From Publishers Weekly
It's hard to believe that one Charleston, S.C., woman, from the seat of her wheelchair, has faced off President Reagan's Secret Service detail, disrupted a National Democratic convention, joined disability advocates in Cuba and—for 13 years straight—protested the Jerry Lewis muscular dystrophy telethon. Indeed, folks with a sentimental attachment to "Jerry's kids" should start at chapter one, where Johnson explains how it felt as a youngster to watch a televised "childhood death sentence" every year. Johnson, who was born with a congenital neuromuscular disease, wants kids with disabilities to grow up "prepared to survive," not merely waiting to die. Equally problematic for the spirited lawyer are media heroes like the late Christopher Reeve, who revived "telethon melodrama" by displaying himself as "a disability object, presumably tragic but brave, someone to gawk at." Johnson, whose law practice specializes in disability advocacy, has a personal assistant, a motorized wheelchair and a supportive circle of family and friends that make her active, satisfying life possible. Readers inclined to feel sorry for people with disabilities, to offer them prayers or a pat on the head—Johnson has endured both—should spare them the very real burden of providing "disability awareness training to everyone who happens by," and read Johnson's feisty book instead.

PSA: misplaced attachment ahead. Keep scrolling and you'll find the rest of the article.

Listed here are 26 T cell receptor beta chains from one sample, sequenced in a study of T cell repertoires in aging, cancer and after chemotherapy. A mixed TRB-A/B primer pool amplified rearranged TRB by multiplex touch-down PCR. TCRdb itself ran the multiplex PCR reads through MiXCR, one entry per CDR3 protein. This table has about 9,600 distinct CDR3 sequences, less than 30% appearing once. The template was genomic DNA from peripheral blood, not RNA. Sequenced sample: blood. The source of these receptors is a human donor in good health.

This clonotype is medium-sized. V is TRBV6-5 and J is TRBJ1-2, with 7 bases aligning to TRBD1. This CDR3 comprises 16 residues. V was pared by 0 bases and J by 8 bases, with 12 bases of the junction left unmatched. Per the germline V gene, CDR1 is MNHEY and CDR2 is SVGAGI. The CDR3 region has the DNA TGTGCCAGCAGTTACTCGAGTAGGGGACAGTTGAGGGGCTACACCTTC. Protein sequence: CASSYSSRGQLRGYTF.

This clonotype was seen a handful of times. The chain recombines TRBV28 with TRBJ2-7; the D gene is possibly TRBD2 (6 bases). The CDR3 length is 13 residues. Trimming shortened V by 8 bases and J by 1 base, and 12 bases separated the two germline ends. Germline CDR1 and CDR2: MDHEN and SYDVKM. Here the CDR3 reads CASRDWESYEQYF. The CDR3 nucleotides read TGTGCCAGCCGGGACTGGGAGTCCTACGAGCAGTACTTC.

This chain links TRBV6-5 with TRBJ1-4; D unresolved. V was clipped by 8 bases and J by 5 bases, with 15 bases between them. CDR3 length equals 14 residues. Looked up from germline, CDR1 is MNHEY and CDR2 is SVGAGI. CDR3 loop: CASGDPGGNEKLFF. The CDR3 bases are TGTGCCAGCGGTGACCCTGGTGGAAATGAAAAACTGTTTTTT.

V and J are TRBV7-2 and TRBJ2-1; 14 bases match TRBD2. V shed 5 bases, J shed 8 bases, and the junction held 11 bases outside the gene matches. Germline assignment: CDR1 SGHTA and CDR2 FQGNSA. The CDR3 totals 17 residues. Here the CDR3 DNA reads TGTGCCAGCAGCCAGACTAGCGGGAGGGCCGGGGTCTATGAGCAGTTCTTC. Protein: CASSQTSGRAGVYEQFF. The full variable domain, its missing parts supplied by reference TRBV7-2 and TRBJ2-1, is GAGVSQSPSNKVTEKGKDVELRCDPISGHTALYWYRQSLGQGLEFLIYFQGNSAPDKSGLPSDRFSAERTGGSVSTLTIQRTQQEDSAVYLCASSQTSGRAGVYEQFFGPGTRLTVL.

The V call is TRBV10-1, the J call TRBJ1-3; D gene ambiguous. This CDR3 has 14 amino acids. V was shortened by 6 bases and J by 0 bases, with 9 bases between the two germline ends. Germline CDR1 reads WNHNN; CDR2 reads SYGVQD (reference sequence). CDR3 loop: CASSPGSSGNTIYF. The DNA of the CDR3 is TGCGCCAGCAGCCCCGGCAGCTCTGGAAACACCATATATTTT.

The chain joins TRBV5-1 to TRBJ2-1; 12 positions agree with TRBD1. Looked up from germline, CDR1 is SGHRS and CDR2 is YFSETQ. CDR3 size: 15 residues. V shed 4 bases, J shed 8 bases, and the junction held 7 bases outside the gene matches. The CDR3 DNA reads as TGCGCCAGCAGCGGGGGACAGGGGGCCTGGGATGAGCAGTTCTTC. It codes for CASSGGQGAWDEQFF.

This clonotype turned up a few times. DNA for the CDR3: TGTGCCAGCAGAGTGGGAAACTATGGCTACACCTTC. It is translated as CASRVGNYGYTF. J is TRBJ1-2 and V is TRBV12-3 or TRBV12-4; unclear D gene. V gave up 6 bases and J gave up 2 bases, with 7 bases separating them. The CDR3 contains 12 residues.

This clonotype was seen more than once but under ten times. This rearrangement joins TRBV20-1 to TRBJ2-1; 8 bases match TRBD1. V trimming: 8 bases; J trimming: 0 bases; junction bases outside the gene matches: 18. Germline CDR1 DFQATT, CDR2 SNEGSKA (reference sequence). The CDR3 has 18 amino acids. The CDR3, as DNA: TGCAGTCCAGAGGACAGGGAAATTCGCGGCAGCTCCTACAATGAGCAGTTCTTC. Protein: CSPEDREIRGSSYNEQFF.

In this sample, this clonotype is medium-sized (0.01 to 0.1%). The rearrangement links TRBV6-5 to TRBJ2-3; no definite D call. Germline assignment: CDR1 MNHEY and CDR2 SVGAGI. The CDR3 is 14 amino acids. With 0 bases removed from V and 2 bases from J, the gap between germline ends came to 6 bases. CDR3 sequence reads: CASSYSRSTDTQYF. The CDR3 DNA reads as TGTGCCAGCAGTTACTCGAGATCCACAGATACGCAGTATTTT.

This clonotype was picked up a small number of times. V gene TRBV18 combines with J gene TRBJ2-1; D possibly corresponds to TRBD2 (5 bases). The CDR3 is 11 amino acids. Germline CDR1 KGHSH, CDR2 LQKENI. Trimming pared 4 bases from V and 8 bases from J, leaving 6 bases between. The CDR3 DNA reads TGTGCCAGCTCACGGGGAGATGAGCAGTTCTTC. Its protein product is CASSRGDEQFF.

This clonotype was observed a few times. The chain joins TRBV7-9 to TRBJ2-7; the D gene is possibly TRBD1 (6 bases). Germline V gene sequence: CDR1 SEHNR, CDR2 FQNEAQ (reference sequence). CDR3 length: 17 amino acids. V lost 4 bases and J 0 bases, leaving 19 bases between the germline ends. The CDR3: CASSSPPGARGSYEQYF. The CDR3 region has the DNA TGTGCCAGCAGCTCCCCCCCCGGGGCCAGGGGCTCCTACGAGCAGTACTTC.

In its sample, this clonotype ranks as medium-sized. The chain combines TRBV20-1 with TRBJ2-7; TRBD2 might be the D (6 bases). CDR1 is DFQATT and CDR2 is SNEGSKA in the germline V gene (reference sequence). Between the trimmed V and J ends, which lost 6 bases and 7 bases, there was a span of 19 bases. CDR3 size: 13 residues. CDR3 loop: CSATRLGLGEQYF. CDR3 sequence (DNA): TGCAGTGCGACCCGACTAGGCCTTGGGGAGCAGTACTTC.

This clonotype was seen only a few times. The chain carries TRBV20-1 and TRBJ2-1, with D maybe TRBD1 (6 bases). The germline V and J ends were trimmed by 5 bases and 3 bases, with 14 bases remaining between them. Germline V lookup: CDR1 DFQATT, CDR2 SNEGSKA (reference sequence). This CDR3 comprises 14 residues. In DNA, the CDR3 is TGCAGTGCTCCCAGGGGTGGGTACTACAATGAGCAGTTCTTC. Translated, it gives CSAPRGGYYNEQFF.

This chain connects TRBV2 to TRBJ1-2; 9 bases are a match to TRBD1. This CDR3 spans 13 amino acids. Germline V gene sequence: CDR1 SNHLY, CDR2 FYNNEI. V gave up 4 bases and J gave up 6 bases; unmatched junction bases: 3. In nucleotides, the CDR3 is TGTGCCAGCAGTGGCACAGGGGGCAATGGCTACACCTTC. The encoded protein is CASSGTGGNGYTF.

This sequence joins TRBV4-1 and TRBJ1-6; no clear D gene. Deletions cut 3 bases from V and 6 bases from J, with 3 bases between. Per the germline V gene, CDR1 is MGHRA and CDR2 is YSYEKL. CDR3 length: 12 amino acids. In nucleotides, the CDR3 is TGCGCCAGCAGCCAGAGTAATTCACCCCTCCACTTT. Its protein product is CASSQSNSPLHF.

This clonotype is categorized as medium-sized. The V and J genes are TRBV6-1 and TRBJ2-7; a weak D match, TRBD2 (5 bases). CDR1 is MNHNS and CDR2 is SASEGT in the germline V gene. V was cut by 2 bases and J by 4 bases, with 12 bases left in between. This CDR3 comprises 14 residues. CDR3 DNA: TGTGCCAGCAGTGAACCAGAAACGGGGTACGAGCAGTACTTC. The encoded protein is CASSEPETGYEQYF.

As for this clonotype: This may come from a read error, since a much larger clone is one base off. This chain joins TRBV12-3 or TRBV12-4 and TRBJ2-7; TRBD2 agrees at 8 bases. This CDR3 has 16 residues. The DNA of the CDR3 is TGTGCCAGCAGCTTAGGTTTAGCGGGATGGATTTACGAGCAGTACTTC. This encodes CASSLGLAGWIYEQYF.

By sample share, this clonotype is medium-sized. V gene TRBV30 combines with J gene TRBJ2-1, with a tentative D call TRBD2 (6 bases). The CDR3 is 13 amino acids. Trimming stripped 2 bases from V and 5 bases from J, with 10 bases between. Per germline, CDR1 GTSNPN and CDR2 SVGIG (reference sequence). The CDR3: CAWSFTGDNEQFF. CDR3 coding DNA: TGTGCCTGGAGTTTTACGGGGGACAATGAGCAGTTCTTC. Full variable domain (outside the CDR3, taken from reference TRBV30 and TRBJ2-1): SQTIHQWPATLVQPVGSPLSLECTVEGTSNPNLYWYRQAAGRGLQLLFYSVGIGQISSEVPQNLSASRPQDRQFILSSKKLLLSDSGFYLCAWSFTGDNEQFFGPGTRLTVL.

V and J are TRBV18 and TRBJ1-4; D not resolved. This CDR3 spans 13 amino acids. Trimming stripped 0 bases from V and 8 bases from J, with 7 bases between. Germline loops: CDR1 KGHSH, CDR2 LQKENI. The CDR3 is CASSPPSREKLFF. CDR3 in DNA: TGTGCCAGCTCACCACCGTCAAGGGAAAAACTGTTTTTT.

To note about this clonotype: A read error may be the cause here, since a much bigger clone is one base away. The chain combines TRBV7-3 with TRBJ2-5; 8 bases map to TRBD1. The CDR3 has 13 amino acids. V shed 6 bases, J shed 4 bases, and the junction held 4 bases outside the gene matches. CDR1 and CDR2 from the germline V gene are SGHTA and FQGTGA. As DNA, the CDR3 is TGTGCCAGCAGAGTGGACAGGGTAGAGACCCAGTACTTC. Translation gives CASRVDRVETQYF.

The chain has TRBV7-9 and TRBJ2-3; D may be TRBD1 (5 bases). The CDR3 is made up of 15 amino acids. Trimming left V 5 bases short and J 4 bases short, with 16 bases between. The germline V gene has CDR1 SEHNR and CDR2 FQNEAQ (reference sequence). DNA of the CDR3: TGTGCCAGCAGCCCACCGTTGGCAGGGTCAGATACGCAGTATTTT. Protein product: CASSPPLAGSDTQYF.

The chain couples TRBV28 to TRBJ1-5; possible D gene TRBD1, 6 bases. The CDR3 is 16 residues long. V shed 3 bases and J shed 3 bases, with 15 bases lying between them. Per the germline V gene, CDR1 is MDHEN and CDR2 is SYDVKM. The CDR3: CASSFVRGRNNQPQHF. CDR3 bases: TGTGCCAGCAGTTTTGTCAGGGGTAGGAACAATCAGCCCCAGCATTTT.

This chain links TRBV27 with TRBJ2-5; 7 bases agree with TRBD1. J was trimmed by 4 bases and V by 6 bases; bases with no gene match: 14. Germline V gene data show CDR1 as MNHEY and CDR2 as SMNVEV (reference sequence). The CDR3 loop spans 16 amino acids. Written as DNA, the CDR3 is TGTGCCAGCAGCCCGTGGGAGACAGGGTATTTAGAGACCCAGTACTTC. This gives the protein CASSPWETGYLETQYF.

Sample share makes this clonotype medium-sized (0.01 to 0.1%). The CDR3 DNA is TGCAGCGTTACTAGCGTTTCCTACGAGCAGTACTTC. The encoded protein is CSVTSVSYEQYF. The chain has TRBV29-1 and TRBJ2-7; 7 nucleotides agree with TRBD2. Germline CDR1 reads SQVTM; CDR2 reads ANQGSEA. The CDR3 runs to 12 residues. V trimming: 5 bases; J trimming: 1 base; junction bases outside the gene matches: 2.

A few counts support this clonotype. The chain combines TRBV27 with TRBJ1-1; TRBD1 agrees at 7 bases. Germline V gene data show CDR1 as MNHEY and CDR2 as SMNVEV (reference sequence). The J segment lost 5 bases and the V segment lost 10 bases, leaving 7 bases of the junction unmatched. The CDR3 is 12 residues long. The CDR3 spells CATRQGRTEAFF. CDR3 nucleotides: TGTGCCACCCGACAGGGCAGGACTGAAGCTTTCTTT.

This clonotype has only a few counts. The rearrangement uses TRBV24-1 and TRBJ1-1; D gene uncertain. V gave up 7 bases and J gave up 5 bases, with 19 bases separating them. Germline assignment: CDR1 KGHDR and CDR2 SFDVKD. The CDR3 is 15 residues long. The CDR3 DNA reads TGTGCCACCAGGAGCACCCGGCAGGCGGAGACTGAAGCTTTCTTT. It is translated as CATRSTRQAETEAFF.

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"Too Late To Die Young is a wonderful mix: a keen mind, exuberance, activist politics, along with a special brand of Southern women's wit."-Adrienne Rich